Showtimes (Click time to book tickets)

Thursday 31st July 2014

Hercules 3 stars

movie title

Greek demigod Hercules completes his 12 mythical labours, which include slaying a hydra, capturing the Cretan Bull and defeating hellhound Cerberus, which guards the entrance to the underworld. The deposed King of Thrace hires Hercules and his band of mercenaries to train his army and bring to an end a bitter civil war. Unimaginable villains test Hercules's mythical power and he rages against his fate to be blessed with the strength of a God but endure the suffering of a mortal.

  • GenreAction, Adventure, Romance
  • CastDwayne Johnson, Joseph Fiennes, Aksel Hennie, Ian McShane, Rufus Sewell, John Hurt, Peter Mullan.
  • DirectorBrett Ratner.
  • WriterEvan Spiliotopoulos, Ryan Condal.
  • CountryUS
  • Duration98 mins
  • Official sitewww.herculesmovie.co.uk
  • Release25/07/2014

Classical Greek mythology gets a campy, testosterone-pumped rewrite in Brett Ratner's swaggering swords 'n' sandals romp. Based on the comic book series Hercules: The Thracian Wars by Steve Moore, this laboured re-imaging of the demi-God son of Zeus boasts slow-motion action sequences reminiscent of 300, albeit with reduced on-screen bloodshed to secure a 12A certificate.

Parents should exercise caution. These ancient civilisations are predisposed to outbursts of bad language that escape the wrath of Olympus, and when the film's lone female warrior is verbally dissed by a compatriot, she lowers the tone by sniping, "If only your manhood was as long as your tongue."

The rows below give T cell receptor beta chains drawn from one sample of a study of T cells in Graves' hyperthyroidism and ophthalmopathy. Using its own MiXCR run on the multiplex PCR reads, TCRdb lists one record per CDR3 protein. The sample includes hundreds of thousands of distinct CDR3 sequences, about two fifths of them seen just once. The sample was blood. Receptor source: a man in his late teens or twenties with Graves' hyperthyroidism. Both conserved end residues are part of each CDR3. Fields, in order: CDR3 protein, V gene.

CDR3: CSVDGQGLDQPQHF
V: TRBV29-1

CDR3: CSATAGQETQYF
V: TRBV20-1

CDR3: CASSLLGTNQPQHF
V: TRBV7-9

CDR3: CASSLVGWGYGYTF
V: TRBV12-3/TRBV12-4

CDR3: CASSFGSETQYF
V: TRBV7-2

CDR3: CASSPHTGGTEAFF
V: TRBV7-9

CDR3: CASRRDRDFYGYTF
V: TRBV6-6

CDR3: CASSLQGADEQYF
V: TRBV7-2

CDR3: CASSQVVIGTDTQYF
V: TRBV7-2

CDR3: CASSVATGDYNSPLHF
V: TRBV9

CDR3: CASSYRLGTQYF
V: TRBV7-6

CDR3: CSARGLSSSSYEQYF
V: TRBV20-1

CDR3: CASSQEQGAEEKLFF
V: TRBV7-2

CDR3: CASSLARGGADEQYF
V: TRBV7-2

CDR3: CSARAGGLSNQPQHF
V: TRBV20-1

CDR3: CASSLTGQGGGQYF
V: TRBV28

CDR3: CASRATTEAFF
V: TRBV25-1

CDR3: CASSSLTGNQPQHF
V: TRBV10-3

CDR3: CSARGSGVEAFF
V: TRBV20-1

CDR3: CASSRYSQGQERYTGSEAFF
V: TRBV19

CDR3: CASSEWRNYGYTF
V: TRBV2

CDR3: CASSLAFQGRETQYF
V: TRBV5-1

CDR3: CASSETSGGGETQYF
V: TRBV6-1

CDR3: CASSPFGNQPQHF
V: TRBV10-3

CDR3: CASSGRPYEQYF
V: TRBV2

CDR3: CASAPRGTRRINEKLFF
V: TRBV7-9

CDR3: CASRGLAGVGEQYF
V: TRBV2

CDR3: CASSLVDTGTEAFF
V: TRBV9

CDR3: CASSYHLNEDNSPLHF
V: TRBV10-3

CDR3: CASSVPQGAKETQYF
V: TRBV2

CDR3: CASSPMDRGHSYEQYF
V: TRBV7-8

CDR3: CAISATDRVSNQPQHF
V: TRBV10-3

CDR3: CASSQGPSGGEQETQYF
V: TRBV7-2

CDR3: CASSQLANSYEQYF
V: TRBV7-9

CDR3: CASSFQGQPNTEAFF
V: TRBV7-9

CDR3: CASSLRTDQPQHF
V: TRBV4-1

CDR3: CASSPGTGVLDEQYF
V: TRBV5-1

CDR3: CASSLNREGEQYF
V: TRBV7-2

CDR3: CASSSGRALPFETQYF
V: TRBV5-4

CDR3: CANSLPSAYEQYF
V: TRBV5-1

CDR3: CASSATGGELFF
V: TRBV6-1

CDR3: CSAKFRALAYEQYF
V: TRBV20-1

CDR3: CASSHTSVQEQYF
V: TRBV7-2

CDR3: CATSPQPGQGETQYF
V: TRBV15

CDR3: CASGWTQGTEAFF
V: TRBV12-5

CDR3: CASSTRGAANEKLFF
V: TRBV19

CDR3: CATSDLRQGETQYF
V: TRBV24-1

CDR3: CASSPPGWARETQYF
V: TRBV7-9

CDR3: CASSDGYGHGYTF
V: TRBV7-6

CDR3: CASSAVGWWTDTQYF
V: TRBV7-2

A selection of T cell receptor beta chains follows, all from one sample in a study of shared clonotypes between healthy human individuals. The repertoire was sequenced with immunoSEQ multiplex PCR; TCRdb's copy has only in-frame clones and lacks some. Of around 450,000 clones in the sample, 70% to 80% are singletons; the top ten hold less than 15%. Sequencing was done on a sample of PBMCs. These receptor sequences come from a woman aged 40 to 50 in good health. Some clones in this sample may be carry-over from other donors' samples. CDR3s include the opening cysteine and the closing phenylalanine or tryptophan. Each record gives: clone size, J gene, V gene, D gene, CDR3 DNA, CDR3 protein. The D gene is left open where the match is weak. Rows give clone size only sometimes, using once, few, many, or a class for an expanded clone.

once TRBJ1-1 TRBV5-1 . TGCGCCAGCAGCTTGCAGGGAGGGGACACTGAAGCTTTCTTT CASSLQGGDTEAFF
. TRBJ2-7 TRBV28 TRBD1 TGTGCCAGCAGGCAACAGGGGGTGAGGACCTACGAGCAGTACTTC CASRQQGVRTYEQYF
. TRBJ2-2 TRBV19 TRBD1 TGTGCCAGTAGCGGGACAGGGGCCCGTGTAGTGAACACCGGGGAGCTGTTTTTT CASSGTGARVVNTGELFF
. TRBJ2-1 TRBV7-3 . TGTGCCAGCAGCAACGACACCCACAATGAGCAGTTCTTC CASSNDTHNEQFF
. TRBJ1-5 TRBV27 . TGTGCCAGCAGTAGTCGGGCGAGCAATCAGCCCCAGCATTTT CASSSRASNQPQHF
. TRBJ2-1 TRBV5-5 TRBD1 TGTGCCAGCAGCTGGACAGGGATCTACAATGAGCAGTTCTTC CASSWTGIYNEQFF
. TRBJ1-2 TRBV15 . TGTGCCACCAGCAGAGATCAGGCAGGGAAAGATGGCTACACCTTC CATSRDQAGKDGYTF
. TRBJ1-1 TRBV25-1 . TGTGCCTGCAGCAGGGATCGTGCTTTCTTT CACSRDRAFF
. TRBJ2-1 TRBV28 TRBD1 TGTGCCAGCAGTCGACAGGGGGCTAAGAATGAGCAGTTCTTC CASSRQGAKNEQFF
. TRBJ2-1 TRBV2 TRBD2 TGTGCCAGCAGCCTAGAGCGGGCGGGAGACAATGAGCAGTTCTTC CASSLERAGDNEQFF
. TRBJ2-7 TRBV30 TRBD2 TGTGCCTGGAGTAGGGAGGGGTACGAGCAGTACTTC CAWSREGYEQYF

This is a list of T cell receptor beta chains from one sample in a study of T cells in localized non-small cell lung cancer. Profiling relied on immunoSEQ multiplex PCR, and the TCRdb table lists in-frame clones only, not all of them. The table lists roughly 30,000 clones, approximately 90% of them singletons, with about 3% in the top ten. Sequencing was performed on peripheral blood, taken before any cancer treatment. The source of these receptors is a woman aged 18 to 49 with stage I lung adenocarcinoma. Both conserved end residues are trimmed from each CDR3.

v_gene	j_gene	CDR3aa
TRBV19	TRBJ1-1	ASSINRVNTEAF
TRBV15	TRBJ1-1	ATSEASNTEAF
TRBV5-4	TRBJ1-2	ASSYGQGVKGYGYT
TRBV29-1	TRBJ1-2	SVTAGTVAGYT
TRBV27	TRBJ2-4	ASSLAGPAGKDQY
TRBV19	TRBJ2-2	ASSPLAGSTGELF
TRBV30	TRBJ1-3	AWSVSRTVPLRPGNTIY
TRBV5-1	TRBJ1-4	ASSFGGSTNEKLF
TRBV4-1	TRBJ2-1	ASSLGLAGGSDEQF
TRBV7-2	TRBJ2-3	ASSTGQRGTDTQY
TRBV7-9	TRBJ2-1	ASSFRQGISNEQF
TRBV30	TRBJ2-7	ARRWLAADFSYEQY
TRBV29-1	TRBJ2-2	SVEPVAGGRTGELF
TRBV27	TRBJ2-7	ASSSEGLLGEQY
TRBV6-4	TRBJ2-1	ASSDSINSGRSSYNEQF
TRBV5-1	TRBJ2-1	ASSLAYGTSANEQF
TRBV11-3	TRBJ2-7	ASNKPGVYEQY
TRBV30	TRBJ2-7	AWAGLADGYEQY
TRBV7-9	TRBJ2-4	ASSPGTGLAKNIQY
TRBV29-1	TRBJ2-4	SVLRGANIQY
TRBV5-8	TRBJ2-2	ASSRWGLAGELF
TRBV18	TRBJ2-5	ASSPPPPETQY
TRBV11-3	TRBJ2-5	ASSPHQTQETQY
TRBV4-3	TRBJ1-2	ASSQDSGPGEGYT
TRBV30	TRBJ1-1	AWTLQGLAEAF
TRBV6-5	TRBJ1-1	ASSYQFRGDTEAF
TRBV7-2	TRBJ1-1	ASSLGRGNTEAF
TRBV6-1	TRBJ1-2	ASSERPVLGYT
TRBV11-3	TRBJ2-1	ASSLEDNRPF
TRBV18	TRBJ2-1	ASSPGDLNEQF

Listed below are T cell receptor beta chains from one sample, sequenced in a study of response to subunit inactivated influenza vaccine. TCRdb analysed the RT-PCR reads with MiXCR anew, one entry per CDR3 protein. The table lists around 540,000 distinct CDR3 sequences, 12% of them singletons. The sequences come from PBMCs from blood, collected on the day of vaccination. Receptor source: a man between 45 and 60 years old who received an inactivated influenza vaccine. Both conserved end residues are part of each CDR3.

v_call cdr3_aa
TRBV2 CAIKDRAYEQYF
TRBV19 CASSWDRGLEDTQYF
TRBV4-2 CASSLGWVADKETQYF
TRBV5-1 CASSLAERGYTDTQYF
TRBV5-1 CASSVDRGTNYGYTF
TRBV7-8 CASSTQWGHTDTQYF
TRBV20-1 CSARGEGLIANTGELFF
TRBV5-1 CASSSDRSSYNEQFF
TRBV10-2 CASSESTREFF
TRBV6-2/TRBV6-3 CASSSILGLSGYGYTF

The minds of screenwriters Ryan J Condal and Evan Spiliotopoulos remain in the gutter when it comes to the two-dimensional women that festoon the screen. These wenches swoon helplessly in Hercules' presence or encourage his valour with the promise of personal services.

Cristiano Ronaldo's girlfriend, Russian model Irina Shayk, makes fleeting appearances in flashbacks as Hercules' wife, who casually drops her robes for a gratuitous flash of her pert derriere. "You think you know the truth about [Hercules]? You know nothing..." growls the narrator as he transports us back to a time when power was seized with swords rather than diplomacy.

Hercules (Johnson) has completed his 12 labours, which included slaying a hydra and defeating the mighty Nemean Lion, and now this muscle-bound man of myth roams the land as a mercenary for hire.

His band of travelling companions includes soothsayer Amphiaraus (Ian McShane), warrior Autolycus (Rufus Sewell), mute orphan Tydeus (Aksel Hennie), Amazonian archer Atalanta (Ingrid Bolso Berdal) and silver-tongued storyteller Iolaus (Reece Ritchie), who is also Hercules' cousin.

Lord Cotys (John Hurt), the ailing King of Thrace, promises Hercules and his company their weight in gold if they can train his farm hands to become an army and bring to an end a bitter civil war with rebel leader Rhesus (Tobias Santelmann).

The king's daughter Eugenia (Rebecca Ferguson) is wary of Hercules, so too is Cotys' loyal general Sitacles (Peter Mullan), but he cannot fail to be impressed as the king's weakling subjects are transformed into a well-drilled fighting machine.